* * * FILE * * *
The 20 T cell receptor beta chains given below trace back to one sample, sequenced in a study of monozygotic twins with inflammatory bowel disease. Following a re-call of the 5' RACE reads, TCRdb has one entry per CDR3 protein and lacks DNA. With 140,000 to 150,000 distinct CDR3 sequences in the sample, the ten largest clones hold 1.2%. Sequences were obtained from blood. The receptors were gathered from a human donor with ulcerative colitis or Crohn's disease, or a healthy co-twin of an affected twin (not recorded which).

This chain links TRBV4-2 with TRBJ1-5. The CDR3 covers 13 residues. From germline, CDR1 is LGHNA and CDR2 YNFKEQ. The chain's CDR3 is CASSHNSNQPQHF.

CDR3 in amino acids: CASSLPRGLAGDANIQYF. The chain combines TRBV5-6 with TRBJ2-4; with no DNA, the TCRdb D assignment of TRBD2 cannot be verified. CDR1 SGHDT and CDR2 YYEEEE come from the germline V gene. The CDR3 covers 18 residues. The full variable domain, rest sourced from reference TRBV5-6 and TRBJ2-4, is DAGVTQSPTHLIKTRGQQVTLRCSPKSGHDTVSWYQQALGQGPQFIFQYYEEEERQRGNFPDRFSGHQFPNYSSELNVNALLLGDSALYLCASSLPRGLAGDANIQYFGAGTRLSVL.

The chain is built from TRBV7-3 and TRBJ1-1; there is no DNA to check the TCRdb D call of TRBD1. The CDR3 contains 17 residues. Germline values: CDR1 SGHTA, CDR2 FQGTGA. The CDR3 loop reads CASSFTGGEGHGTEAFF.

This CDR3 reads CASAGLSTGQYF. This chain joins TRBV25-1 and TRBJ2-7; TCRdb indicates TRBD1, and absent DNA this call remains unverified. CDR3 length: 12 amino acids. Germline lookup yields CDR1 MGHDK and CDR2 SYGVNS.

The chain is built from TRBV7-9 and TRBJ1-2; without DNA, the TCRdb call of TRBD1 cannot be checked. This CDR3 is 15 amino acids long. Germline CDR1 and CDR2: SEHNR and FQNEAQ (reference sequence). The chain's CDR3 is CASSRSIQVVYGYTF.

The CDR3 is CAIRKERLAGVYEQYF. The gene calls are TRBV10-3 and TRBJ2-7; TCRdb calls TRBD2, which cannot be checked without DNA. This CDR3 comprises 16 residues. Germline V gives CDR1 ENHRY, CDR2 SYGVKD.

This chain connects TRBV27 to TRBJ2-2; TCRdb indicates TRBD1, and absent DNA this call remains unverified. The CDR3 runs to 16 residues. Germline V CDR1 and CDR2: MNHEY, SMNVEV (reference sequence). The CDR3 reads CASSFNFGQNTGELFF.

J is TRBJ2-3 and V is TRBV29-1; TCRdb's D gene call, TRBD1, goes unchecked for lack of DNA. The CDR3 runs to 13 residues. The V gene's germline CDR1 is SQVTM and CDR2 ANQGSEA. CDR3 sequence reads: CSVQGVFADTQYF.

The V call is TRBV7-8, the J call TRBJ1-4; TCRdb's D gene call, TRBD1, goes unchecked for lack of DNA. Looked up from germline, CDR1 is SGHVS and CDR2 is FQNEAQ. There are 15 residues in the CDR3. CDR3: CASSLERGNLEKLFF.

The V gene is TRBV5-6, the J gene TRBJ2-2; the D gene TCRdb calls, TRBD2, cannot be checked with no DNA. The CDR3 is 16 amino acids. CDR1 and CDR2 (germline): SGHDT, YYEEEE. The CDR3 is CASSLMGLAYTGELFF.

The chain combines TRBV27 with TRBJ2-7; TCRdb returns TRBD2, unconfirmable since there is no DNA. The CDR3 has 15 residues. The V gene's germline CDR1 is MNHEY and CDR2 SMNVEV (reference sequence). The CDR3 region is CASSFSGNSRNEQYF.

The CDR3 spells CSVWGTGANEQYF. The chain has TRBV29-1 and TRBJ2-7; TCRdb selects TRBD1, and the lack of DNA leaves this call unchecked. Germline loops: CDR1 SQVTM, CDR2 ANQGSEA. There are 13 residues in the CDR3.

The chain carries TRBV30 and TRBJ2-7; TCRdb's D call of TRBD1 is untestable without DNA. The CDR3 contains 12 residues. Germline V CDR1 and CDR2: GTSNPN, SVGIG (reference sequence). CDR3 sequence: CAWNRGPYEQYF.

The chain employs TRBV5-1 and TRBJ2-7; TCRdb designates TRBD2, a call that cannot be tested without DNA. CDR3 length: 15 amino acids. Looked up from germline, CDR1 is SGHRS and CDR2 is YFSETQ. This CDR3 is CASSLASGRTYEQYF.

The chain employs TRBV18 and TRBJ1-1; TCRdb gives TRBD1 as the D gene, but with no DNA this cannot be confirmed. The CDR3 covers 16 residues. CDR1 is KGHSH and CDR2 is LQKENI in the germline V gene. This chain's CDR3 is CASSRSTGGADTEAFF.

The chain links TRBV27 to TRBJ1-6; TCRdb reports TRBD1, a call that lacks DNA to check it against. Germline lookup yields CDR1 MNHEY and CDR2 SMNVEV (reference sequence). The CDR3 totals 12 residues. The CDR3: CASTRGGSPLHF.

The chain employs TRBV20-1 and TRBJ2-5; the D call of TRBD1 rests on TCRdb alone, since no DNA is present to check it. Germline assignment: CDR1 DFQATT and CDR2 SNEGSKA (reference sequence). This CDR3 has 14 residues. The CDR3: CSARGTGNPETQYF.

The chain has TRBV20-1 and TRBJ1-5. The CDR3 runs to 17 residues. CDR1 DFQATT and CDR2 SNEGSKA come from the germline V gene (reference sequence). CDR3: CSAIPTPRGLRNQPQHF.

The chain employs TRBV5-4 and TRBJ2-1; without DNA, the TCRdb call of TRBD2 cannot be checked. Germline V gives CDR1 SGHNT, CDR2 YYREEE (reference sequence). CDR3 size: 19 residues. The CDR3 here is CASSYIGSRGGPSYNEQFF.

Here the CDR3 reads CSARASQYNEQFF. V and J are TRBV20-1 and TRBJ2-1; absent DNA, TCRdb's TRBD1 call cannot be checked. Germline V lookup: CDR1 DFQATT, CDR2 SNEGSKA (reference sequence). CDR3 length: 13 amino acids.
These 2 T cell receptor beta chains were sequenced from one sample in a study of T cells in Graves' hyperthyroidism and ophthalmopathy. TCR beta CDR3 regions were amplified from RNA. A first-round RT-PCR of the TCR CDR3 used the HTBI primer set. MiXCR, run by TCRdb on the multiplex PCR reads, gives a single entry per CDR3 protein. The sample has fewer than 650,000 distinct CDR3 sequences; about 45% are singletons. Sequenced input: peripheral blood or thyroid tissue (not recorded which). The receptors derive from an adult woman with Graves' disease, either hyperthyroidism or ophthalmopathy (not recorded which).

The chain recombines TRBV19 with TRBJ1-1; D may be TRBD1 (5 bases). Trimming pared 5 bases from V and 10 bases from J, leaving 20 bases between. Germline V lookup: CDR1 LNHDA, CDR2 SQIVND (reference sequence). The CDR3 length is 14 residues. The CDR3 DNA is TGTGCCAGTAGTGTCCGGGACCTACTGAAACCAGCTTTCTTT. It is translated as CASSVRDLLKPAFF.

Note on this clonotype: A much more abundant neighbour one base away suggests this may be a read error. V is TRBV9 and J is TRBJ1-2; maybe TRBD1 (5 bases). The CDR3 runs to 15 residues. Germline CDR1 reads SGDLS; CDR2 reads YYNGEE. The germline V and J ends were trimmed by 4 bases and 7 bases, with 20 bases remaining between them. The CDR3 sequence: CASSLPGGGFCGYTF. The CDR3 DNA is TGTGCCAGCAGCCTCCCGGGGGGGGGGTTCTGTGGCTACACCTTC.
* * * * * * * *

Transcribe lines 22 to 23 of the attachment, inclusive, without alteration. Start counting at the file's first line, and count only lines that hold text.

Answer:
These 2 T cell receptor beta chains were sequenced from one sample in a study of T cells in Graves' hyperthyroidism and ophthalmopathy. TCR beta CDR3 regions were amplified from RNA. A first-round RT-PCR of the TCR CDR3 used the HTBI primer set. MiXCR, run by TCRdb on the multiplex PCR reads, gives a single entry per CDR3 protein. The sample has fewer than 650,000 distinct CDR3 sequences; about 45% are singletons. Sequenced input: peripheral blood or thyroid tissue (not recorded which). The receptors derive from an adult woman with Graves' disease, either hyperthyroidism or ophthalmopathy (not recorded which).

The chain recombines TRBV19 with TRBJ1-1; D may be TRBD1 (5 bases). Trimming pared 5 bases from V and 10 bases from J, leaving 20 bases between. Germline V lookup: CDR1 LNHDA, CDR2 SQIVND (reference sequence). The CDR3 length is 14 residues. The CDR3 DNA is TGTGCCAGTAGTGTCCGGGACCTACTGAAACCAGCTTTCTTT. It is translated as CASSVRDLLKPAFF.